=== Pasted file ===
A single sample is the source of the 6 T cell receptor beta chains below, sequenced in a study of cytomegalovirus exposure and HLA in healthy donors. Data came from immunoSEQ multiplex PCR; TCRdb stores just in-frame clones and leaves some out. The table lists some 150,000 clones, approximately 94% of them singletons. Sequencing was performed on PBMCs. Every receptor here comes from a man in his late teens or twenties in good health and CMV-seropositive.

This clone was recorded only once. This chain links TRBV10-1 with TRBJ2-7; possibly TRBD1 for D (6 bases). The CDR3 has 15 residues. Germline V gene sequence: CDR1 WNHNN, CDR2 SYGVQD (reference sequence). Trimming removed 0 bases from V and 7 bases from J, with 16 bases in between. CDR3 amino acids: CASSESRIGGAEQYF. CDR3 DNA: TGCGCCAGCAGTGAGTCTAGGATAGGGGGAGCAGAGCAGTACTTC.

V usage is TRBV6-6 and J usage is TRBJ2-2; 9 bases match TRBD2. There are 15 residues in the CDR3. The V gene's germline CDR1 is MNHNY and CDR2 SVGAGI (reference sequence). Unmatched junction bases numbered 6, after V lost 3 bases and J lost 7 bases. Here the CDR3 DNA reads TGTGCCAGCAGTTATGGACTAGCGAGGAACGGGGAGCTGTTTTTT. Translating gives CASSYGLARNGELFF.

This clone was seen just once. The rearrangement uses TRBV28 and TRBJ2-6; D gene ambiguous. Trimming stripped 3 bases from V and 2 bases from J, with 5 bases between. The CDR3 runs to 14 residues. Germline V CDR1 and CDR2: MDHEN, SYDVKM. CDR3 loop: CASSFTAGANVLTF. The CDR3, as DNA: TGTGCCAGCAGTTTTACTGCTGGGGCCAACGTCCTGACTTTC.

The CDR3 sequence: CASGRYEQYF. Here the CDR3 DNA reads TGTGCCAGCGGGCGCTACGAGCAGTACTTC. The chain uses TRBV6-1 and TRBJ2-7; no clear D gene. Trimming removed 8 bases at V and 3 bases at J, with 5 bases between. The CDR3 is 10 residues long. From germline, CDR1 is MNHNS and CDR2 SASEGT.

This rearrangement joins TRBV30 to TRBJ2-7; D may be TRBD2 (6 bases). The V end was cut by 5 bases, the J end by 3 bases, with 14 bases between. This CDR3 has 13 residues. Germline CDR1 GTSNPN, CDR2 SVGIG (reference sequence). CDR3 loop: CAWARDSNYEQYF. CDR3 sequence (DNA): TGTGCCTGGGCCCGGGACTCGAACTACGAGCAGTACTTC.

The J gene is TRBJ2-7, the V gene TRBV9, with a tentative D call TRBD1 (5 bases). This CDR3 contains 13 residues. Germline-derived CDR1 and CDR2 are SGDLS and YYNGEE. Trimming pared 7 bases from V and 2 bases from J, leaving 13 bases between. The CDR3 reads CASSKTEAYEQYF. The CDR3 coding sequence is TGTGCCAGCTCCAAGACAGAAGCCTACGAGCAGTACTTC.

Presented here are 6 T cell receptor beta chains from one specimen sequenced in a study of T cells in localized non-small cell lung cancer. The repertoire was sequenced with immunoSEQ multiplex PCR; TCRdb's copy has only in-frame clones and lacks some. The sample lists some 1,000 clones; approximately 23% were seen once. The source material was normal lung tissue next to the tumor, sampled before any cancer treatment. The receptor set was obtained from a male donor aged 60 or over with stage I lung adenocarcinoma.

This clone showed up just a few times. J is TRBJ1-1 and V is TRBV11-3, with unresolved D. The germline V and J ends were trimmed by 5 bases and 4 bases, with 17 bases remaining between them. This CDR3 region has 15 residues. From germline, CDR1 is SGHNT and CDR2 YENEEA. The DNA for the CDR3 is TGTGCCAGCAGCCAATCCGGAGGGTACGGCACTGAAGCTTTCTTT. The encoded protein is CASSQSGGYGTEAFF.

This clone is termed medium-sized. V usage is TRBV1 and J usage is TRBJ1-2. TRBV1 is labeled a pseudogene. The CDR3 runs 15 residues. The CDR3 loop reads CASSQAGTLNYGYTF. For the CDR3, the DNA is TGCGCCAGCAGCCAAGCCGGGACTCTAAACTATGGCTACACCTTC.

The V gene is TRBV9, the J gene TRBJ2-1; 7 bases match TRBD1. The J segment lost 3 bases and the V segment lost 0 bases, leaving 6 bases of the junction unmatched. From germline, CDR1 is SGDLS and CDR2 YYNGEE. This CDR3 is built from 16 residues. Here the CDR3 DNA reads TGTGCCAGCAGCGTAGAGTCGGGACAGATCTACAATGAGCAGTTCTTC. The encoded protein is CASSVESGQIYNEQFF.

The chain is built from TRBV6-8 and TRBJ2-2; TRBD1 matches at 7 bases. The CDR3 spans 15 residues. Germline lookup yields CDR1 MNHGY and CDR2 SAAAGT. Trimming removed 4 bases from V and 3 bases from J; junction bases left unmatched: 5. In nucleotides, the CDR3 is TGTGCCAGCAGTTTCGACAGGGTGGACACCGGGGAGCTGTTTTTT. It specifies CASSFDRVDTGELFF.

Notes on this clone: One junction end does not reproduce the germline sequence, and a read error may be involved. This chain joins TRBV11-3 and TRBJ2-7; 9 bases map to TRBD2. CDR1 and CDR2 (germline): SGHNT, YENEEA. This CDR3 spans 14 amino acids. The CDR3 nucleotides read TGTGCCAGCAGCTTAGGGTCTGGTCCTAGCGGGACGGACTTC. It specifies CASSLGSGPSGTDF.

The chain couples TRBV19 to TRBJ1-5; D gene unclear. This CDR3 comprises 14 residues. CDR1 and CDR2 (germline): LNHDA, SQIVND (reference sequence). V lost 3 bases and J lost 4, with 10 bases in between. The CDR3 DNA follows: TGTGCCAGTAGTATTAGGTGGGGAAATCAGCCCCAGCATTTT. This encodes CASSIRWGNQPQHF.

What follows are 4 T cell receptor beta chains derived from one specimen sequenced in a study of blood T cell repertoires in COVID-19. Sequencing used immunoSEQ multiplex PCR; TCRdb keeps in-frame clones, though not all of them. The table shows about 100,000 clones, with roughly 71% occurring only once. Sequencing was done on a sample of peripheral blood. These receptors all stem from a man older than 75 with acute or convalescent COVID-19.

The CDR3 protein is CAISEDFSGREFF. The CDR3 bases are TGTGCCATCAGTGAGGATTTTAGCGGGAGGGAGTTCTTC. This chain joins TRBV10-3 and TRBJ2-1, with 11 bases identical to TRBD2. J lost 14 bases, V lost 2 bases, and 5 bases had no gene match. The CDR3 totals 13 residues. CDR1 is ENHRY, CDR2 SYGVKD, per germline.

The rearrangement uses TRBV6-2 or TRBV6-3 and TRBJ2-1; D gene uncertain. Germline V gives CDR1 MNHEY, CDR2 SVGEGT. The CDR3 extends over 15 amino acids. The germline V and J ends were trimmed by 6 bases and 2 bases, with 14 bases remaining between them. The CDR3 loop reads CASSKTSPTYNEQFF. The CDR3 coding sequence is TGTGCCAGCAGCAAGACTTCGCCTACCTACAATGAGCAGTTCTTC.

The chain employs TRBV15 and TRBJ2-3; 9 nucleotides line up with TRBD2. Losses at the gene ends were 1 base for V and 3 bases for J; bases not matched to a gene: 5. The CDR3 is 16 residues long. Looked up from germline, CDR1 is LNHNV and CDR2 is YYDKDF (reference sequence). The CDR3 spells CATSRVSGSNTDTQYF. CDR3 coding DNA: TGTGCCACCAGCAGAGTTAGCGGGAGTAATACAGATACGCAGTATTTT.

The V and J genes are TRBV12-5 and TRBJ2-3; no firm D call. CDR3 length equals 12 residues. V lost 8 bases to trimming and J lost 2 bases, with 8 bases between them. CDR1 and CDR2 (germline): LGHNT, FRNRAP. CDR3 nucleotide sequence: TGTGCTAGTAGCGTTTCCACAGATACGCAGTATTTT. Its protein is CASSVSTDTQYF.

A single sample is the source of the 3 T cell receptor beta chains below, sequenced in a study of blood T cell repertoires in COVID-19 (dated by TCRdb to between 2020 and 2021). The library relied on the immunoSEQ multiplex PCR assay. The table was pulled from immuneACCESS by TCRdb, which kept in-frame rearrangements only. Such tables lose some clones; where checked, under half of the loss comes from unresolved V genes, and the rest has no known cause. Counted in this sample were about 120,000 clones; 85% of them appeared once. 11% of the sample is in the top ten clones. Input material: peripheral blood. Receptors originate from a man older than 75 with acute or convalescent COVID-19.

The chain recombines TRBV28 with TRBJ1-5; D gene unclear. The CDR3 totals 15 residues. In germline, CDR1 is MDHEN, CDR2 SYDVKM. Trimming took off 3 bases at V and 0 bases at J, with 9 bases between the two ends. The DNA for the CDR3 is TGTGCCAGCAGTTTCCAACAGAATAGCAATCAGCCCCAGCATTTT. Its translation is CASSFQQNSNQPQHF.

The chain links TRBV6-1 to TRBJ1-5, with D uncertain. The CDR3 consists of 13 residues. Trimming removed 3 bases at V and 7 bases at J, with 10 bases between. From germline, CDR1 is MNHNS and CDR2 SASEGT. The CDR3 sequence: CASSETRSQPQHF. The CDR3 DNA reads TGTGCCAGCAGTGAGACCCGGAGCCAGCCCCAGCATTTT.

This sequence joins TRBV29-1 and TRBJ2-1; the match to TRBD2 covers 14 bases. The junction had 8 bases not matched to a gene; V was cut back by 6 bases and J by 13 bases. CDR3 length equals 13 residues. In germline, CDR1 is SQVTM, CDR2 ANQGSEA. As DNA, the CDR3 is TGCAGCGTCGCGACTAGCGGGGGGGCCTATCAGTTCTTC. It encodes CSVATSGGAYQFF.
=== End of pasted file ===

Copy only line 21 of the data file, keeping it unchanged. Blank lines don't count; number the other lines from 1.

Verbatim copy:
The chain recombines TRBV28 with TRBJ1-5; D gene unclear. The CDR3 totals 15 residues. In germline, CDR1 is MDHEN, CDR2 SYDVKM. Trimming took off 3 bases at V and 0 bases at J, with 9 bases between the two ends. The DNA for the CDR3 is TGTGCCAGCAGTTTCCAACAGAATAGCAATCAGCCCCAGCATTTT. Its translation is CASSFQQNSNQPQHF.